Best-in-class or best-of-breed?
One of the biggest problems with siloed systems in hotels is that they make it difficult for different departments to share information and collaborate effectively. For example, the marketing department may use one system to track customer data, while the sales department uses another system to track sales data. This makes it difficult for the two departments to share information and work together to achieve common goals. This can lead to confusion, inefficiencies, and missed opportunities, negatively impacting a hotel's bottom line.
Missing the big picture
General and broad or specialized and deep
Advantages of using a system with broad functionality
- Simplicity and ease of use: A system with broad functionality can be simpler and easier for employees across different roles. They will only need to learn to use one rather than multiple systems.
- Improved data consistency: By using a single system, data can be entered and stored consistently, making it easier to analyze and make decisions based on that data.
- Increased efficiency: By using a single system, employees can access the information they need without switching between multiple systems, saving time and improving productivity.
- Cost-effective: A single system can be less expensive to purchase, implement, and maintain than multiple specialized systems.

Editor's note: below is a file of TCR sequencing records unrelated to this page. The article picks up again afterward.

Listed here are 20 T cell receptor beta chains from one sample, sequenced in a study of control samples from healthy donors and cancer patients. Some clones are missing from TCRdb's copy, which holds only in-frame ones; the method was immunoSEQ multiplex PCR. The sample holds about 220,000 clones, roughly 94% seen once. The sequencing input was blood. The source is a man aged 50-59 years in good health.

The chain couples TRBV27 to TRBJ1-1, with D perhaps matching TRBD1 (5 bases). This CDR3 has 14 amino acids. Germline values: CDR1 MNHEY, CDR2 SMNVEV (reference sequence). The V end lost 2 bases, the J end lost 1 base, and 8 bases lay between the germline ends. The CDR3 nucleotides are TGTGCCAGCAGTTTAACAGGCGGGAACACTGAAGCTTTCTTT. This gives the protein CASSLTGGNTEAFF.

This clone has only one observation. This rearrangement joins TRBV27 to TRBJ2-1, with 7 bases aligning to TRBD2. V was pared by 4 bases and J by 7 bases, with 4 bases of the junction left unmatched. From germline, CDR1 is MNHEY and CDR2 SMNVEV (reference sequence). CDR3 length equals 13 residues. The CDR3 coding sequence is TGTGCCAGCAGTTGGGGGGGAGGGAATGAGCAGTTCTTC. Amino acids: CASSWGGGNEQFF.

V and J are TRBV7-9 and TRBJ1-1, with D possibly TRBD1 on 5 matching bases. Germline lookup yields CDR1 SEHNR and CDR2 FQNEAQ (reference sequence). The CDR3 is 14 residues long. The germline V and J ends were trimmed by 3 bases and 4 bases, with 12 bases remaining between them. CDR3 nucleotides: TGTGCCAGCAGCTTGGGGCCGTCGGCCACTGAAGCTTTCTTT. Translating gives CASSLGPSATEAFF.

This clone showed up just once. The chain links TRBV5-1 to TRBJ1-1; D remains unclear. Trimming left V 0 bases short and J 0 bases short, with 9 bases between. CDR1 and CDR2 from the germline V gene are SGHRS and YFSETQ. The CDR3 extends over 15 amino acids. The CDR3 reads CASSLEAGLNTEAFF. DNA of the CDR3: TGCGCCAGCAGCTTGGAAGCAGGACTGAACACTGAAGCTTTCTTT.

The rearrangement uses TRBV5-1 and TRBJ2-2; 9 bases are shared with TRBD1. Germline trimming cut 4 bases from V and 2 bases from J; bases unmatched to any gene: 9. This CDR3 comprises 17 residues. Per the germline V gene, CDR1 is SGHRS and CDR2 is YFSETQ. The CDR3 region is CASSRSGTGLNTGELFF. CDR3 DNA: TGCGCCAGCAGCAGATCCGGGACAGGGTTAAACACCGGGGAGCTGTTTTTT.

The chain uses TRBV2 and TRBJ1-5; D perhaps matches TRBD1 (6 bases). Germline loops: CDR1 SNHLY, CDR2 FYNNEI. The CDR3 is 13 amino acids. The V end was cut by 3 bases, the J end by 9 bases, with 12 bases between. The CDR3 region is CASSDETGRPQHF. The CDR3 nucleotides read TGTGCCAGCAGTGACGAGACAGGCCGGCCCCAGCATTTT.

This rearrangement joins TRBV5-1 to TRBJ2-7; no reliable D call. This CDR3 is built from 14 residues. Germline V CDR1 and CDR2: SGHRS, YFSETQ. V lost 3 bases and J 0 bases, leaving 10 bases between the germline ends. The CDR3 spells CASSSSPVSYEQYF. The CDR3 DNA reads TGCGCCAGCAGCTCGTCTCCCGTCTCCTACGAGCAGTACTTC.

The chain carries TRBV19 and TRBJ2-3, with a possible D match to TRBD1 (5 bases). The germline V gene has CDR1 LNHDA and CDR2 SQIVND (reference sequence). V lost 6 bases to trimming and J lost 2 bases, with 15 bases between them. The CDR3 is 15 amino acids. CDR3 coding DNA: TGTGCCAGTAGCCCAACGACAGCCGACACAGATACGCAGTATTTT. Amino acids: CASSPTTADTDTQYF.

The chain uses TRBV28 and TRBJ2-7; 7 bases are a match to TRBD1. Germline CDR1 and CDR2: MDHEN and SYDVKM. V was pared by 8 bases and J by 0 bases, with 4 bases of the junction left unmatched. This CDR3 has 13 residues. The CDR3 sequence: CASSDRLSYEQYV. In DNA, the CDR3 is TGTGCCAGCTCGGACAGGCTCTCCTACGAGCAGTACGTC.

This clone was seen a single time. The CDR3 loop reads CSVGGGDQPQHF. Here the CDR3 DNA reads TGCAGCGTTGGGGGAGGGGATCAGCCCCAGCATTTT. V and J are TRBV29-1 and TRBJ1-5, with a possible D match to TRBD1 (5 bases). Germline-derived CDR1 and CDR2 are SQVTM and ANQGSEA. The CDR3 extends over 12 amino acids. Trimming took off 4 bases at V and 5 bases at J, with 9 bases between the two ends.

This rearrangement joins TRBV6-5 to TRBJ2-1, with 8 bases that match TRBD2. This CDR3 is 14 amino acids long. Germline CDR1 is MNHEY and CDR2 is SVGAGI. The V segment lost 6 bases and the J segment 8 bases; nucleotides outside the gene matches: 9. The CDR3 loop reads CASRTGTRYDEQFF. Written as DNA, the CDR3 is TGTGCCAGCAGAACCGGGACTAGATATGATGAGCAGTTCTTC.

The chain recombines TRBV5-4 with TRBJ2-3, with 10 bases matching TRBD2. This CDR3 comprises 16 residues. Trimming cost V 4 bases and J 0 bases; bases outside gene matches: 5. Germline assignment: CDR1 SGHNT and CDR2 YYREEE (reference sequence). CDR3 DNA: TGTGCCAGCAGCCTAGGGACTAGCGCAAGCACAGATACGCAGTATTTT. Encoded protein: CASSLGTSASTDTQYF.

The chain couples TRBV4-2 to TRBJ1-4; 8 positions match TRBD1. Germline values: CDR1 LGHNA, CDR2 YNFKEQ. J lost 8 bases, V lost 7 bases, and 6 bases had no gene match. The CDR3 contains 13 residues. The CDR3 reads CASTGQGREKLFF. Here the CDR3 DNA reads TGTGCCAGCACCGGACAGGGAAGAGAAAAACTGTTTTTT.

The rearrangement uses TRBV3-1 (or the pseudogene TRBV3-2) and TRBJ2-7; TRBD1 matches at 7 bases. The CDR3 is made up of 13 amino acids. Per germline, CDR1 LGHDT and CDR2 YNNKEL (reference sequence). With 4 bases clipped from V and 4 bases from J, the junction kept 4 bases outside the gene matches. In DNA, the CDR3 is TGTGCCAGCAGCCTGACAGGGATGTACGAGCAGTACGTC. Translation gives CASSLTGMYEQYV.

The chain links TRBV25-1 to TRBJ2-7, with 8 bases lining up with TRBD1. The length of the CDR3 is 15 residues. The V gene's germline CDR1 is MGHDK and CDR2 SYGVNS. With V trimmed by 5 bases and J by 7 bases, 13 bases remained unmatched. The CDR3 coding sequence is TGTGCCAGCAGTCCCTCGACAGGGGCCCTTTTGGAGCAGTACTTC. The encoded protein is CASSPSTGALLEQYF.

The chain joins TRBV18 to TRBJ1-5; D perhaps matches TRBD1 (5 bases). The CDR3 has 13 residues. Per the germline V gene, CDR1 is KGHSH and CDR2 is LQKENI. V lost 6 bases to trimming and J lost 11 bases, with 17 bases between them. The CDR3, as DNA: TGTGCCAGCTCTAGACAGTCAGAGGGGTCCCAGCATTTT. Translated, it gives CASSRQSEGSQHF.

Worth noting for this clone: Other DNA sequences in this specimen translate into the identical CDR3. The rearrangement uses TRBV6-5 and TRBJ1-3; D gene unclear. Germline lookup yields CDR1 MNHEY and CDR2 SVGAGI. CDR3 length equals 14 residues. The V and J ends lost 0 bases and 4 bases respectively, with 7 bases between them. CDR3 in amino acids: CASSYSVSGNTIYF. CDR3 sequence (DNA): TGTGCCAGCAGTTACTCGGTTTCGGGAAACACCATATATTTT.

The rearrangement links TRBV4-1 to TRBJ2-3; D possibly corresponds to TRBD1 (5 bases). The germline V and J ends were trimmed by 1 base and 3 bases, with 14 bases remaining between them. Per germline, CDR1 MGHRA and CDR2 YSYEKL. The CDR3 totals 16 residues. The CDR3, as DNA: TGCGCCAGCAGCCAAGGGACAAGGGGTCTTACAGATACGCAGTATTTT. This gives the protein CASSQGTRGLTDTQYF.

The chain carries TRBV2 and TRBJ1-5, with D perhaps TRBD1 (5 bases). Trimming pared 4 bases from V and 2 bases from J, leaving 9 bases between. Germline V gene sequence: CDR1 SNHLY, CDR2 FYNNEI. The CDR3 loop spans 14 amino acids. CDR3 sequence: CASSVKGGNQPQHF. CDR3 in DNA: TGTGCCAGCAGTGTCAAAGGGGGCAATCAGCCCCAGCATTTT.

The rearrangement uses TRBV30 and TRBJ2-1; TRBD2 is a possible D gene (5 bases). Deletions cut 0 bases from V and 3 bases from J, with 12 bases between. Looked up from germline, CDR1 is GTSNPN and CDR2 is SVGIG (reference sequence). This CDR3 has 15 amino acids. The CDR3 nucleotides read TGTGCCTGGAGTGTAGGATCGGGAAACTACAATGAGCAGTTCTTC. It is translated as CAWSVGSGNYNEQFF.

- Limited depth of functionality: A system with broad functionality may not have the same depth in specific areas as a specialized system, limiting its effectiveness for particular roles or tasks.
- More difficult to customize: A system with broad functionality may be more difficult to customize to the specific needs of different roles or tasks, limiting its effectiveness.
- Increased complexity: A system with broad functionality can be more complex than specialized systems, making it more difficult to use and maintain for specific roles or tasks.
Advantages of using several very deep and specialized systems
- Greater depth of functionality: Specialized systems can have greater functionality in specific areas, making them more effective for certain roles or tasks.
- Easier to customize: Specialized systems can be more easily customized to the specific needs of different roles or tasks, making them more effective.
- Improved data quality: Specialized systems can enhance the quality of data and accuracy by providing specialized tools to collect, store and analyze data specific to the task or role the system is designed for.
- Increased complexity: Specialized systems can be more complex than those with broad functionality, making it more difficult to use and maintain for specific roles or tasks.
- Increased costs: Specialized systems can be more expensive to purchase, implement, and maintain than a single system with broad functionality.
- Reduced data consistency: If different specialized systems are used for other roles, the data can be entered and stored differently, making it more challenging to analyze and decide based on that data.
- Inefficient: Employees may need to switch between several systems to access the information they need, which can take more time and reduce productivity.